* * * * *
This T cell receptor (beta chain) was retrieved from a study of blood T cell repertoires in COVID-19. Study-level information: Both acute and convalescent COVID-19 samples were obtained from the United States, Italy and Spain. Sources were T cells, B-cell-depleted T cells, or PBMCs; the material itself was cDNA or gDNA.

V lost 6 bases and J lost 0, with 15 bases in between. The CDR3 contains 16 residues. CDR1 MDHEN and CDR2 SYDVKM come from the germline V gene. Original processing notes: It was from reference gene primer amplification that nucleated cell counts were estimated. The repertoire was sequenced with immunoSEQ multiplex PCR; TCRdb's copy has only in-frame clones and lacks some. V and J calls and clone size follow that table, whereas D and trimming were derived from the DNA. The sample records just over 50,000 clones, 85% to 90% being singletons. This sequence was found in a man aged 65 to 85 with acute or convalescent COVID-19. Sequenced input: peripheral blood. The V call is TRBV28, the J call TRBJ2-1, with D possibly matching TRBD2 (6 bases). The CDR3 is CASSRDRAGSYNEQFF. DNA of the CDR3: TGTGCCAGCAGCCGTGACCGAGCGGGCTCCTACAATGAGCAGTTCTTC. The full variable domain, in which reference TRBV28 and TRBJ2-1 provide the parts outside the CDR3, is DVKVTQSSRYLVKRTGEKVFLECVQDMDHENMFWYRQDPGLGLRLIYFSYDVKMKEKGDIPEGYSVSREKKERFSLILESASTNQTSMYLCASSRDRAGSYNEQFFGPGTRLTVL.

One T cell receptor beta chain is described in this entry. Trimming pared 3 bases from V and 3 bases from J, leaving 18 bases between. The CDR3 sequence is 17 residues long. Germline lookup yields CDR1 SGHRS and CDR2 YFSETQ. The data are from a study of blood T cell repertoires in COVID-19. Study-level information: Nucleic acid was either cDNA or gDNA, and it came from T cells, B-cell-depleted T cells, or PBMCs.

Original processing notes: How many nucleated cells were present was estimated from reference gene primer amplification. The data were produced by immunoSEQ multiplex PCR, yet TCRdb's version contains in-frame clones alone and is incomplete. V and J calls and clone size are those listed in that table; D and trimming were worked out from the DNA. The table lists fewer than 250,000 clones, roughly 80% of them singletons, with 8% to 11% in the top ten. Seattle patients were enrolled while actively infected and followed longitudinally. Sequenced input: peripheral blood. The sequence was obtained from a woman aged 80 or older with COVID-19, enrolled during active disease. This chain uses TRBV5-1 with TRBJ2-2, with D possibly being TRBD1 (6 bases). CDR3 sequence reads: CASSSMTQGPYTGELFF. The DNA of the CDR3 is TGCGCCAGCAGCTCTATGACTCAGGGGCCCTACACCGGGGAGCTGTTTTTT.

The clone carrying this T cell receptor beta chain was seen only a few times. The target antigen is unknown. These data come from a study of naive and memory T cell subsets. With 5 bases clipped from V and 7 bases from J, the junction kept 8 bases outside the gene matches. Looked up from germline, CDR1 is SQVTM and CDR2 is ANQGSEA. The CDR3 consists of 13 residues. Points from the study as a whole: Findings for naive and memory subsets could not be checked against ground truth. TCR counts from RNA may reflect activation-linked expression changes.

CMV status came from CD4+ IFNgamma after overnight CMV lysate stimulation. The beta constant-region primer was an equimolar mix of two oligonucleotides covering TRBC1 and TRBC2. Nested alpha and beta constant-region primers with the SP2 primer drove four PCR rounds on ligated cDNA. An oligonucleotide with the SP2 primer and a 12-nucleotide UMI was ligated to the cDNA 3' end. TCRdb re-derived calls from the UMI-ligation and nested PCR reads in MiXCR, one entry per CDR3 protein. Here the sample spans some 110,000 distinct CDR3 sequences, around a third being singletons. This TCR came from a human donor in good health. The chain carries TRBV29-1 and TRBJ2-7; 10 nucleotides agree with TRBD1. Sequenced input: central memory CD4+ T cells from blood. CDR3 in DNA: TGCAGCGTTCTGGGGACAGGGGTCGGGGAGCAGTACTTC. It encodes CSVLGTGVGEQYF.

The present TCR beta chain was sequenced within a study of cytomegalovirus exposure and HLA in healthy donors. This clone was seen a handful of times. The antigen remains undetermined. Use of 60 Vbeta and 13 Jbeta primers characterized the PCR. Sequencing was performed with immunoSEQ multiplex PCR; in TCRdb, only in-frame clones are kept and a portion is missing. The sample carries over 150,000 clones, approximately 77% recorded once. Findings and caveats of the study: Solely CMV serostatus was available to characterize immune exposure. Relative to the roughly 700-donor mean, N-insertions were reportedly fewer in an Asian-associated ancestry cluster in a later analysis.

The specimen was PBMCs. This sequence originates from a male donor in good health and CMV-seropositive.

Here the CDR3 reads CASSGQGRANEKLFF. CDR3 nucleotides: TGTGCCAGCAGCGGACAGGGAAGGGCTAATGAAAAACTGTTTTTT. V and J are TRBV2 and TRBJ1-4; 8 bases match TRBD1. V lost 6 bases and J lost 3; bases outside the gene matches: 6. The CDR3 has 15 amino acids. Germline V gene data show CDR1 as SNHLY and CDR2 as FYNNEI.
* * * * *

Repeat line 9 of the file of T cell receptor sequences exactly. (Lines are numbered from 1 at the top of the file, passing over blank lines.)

Here the CDR3 reads CASSGQGRANEKLFF. CDR3 nucleotides: TGTGCCAGCAGCGGACAGGGAAGGGCTAATGAAAAACTGTTTTTT. V and J are TRBV2 and TRBJ1-4; 8 bases match TRBD1. V lost 6 bases and J lost 3; bases outside the gene matches: 6. The CDR3 has 15 amino acids. Germline V gene data show CDR1 as SNHLY and CDR2 as FYNNEI.